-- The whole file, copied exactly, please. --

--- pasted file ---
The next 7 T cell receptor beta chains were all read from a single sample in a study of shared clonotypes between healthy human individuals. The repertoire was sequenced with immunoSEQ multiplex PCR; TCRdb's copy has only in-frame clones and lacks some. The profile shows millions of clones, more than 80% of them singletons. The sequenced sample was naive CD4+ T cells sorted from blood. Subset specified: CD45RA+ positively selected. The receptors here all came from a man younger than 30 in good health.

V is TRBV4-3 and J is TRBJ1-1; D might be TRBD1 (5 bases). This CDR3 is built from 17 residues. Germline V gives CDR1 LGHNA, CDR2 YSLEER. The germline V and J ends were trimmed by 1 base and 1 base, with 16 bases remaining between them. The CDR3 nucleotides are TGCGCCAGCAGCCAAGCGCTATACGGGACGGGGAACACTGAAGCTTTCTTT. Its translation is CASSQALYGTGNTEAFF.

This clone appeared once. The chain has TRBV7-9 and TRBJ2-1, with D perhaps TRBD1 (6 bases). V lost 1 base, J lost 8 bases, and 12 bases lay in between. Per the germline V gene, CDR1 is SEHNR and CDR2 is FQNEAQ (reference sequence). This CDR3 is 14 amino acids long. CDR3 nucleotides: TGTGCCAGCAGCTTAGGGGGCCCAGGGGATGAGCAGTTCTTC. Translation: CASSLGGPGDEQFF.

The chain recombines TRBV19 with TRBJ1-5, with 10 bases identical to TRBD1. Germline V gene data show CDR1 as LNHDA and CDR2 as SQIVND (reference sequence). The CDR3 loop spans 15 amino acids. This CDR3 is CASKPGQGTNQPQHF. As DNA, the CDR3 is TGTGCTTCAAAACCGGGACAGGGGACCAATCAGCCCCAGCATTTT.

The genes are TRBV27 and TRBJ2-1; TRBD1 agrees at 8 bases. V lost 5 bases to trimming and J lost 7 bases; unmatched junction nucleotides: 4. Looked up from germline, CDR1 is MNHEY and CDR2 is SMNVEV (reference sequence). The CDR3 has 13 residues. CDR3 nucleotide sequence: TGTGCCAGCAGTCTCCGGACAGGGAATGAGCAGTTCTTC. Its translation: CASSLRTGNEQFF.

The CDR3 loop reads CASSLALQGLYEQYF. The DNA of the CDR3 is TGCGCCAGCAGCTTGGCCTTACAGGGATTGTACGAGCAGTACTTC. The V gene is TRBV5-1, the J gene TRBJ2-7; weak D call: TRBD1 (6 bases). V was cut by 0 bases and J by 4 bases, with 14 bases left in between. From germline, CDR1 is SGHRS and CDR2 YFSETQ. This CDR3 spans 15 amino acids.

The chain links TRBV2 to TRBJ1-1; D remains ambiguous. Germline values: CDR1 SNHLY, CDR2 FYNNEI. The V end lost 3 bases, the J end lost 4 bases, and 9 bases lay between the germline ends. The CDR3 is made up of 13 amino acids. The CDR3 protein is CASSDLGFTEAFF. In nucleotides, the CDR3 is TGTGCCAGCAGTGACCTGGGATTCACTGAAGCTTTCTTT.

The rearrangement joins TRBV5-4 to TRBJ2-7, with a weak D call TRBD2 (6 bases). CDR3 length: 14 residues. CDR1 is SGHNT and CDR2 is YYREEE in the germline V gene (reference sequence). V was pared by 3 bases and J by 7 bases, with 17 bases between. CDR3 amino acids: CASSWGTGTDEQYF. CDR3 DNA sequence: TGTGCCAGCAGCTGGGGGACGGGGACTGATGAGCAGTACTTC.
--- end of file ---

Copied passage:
The next 7 T cell receptor beta chains were all read from a single sample in a study of shared clonotypes between healthy human individuals. The repertoire was sequenced with immunoSEQ multiplex PCR; TCRdb's copy has only in-frame clones and lacks some. The profile shows millions of clones, more than 80% of them singletons. The sequenced sample was naive CD4+ T cells sorted from blood. Subset specified: CD45RA+ positively selected. The receptors here all came from a man younger than 30 in good health.

V is TRBV4-3 and J is TRBJ1-1; D might be TRBD1 (5 bases). This CDR3 is built from 17 residues. Germline V gives CDR1 LGHNA, CDR2 YSLEER. The germline V and J ends were trimmed by 1 base and 1 base, with 16 bases remaining between them. The CDR3 nucleotides are TGCGCCAGCAGCCAAGCGCTATACGGGACGGGGAACACTGAAGCTTTCTTT. Its translation is CASSQALYGTGNTEAFF.

This clone appeared once. The chain has TRBV7-9 and TRBJ2-1, with D perhaps TRBD1 (6 bases). V lost 1 base, J lost 8 bases, and 12 bases lay in between. Per the germline V gene, CDR1 is SEHNR and CDR2 is FQNEAQ (reference sequence). This CDR3 is 14 amino acids long. CDR3 nucleotides: TGTGCCAGCAGCTTAGGGGGCCCAGGGGATGAGCAGTTCTTC. Translation: CASSLGGPGDEQFF.

The chain recombines TRBV19 with TRBJ1-5, with 10 bases identical to TRBD1. Germline V gene data show CDR1 as LNHDA and CDR2 as SQIVND (reference sequence). The CDR3 loop spans 15 amino acids. This CDR3 is CASKPGQGTNQPQHF. As DNA, the CDR3 is TGTGCTTCAAAACCGGGACAGGGGACCAATCAGCCCCAGCATTTT.

The genes are TRBV27 and TRBJ2-1; TRBD1 agrees at 8 bases. V lost 5 bases to trimming and J lost 7 bases; unmatched junction nucleotides: 4. Looked up from germline, CDR1 is MNHEY and CDR2 is SMNVEV (reference sequence). The CDR3 has 13 residues. CDR3 nucleotide sequence: TGTGCCAGCAGTCTCCGGACAGGGAATGAGCAGTTCTTC. Its translation: CASSLRTGNEQFF.

The CDR3 loop reads CASSLALQGLYEQYF. The DNA of the CDR3 is TGCGCCAGCAGCTTGGCCTTACAGGGATTGTACGAGCAGTACTTC. The V gene is TRBV5-1, the J gene TRBJ2-7; weak D call: TRBD1 (6 bases). V was cut by 0 bases and J by 4 bases, with 14 bases left in between. From germline, CDR1 is SGHRS and CDR2 YFSETQ. This CDR3 spans 15 amino acids.

The chain links TRBV2 to TRBJ1-1; D remains ambiguous. Germline values: CDR1 SNHLY, CDR2 FYNNEI. The V end lost 3 bases, the J end lost 4 bases, and 9 bases lay between the germline ends. The CDR3 is made up of 13 amino acids. The CDR3 protein is CASSDLGFTEAFF. In nucleotides, the CDR3 is TGTGCCAGCAGTGACCTGGGATTCACTGAAGCTTTCTTT.

The rearrangement joins TRBV5-4 to TRBJ2-7, with a weak D call TRBD2 (6 bases). CDR3 length: 14 residues. CDR1 is SGHNT and CDR2 is YYREEE in the germline V gene (reference sequence). V was pared by 3 bases and J by 7 bases, with 17 bases between. CDR3 amino acids: CASSWGTGTDEQYF. CDR3 DNA sequence: TGTGCCAGCAGCTGGGGGACGGGGACTGATGAGCAGTACTTC.